This is shown in the chart below for the S&P 500 over the past ten years.
The authors found similar performance for other indexes, noting, “but [$100] invested in the S&P 600 became $577.2, invested in the 30% smallest companies (equal weight) of Kenneth French became $617.9 and invested in the portfolio of [smallest companies and highest Book to Market] (equal weight) of Kenneth French became $1,640.
Then, we can conclude that it has been very easy to beat the S&P 500. Kenneth French data show (exhibits 5 and 6) that it has been so since 1927.”
This chart uses a data set maintained by Dr. Kenneth French who developed a formula to explain the contribution different factors make to market performance. French completed much of his work with Nobel prize winning economist Dr. Eugene Fama.
French and Fama identified the value factor which is shown in the chart above. They identified value with the academic version of the price to book (P/B) ratio. They use the inverse, the book to market ratio, but the conclusion is the same. Value beats growth with this metric.
Subsequent research has shown that almost any valuation metric such as the price to earnings (P/E) ratio or dividend yields can work. But, value can fall out of favor for extended periods of time as the chart above shows.
This Research Relied on Rational Assumptions
This recent paper presented data that can be duplicated by the average investor. The authors addressed this, explaining:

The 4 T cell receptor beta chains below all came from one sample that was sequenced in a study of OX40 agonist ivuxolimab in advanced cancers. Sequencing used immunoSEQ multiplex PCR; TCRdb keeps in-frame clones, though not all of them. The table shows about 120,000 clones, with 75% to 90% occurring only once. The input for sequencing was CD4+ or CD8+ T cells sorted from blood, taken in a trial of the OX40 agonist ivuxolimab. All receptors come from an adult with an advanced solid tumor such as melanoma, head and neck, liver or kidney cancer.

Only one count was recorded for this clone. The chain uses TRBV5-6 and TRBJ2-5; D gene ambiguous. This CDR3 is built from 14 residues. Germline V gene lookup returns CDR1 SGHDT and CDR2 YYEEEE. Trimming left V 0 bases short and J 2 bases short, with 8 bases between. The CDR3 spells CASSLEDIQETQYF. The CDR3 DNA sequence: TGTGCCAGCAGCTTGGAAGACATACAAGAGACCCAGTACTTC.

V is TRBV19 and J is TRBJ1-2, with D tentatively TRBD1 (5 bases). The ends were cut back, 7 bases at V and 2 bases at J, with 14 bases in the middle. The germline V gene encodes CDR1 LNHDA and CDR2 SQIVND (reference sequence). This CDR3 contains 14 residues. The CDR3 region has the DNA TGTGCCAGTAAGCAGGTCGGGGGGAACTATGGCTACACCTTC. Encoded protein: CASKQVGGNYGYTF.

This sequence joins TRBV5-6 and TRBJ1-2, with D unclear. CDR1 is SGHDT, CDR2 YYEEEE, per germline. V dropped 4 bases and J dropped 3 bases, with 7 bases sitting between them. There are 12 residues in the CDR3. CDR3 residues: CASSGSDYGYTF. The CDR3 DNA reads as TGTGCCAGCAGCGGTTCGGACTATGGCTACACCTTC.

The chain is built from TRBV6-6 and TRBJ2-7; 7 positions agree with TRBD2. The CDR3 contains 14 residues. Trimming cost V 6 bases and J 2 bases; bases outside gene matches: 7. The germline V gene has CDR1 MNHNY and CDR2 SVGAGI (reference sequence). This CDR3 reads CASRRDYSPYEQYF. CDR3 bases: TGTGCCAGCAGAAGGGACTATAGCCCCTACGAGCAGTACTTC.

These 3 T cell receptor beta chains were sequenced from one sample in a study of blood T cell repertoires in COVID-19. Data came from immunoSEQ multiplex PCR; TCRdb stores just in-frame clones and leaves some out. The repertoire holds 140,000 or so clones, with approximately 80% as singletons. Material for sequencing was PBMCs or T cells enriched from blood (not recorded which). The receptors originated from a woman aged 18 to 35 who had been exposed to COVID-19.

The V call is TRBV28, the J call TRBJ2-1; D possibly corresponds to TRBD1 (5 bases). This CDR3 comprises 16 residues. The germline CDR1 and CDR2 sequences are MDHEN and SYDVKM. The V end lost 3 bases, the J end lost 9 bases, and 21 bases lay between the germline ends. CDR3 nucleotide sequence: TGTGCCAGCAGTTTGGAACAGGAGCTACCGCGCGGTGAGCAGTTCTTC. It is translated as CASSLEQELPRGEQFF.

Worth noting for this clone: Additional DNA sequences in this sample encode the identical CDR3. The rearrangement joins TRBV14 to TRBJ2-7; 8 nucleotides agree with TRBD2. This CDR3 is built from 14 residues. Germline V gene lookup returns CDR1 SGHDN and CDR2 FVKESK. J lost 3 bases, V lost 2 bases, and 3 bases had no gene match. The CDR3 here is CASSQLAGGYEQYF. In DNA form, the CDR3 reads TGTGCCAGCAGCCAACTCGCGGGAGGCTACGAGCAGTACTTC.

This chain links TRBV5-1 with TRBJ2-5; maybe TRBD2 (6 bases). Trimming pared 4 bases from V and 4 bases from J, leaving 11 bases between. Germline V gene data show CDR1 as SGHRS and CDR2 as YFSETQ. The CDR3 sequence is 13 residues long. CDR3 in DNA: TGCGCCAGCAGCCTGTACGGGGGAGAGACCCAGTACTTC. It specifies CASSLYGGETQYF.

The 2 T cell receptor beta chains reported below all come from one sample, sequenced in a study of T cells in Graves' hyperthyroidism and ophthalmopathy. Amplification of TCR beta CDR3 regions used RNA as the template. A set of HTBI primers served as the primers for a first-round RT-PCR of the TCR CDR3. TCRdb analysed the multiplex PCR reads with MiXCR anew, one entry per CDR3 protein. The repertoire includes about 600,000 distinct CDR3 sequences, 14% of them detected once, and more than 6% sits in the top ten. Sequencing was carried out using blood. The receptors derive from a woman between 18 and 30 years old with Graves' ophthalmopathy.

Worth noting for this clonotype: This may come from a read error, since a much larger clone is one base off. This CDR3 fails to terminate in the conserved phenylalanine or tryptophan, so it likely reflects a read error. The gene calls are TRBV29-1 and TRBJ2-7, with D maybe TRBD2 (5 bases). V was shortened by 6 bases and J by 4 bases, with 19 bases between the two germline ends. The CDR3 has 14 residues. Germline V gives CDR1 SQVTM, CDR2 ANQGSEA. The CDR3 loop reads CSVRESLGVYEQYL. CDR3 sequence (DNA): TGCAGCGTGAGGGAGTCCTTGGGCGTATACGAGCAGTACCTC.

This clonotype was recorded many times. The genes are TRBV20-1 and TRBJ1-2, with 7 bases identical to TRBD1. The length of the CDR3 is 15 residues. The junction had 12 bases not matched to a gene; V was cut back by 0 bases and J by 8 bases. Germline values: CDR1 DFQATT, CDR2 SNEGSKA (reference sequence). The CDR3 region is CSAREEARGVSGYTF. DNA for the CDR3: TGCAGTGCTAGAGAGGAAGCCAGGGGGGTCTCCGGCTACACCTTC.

“When a rational investor invests for the long term, he cares about how much money he will have at the end (retirement, endowment…) and he diversifies to avoid a concentration of risk in some of the individual investments.
The rational investors (at least the ones we know) do not care about using “the best model”, “the most popular model”…They do not care neither about maximizing some ratio (Sharpe…) nor about minimizing the volatility of his portfolio (most rational investors we know like volatility: volatility does not measure the risk they want to avoid).”
So, they took a different approach:
The objectives of this paper are neither number crunching, neither to maximize anything nor to provide recipes on how to invest, but to provide with some data (facts) that help the reader to analyze his investments and, perhaps, to change his investment criteria.”
Now, all of this can be duplicated by individual investors. There are ETFs available to duplicate the equal weighted indexes the authors showed beat the market. The chart below compares the Rydex S&P Equal Weight ETF (NYSE: RSP) to the SPDR S&P 500 ETF (NYSE: SPY) since the bear market began in 2008.
RSP lost less than SPY in the bear market and then delivered more gains throughout most of the subsequent bull market. Now, the returns of the two are in line but over the long run, RSP could be the better investment and offers a “very easy” way to beat the market according to research.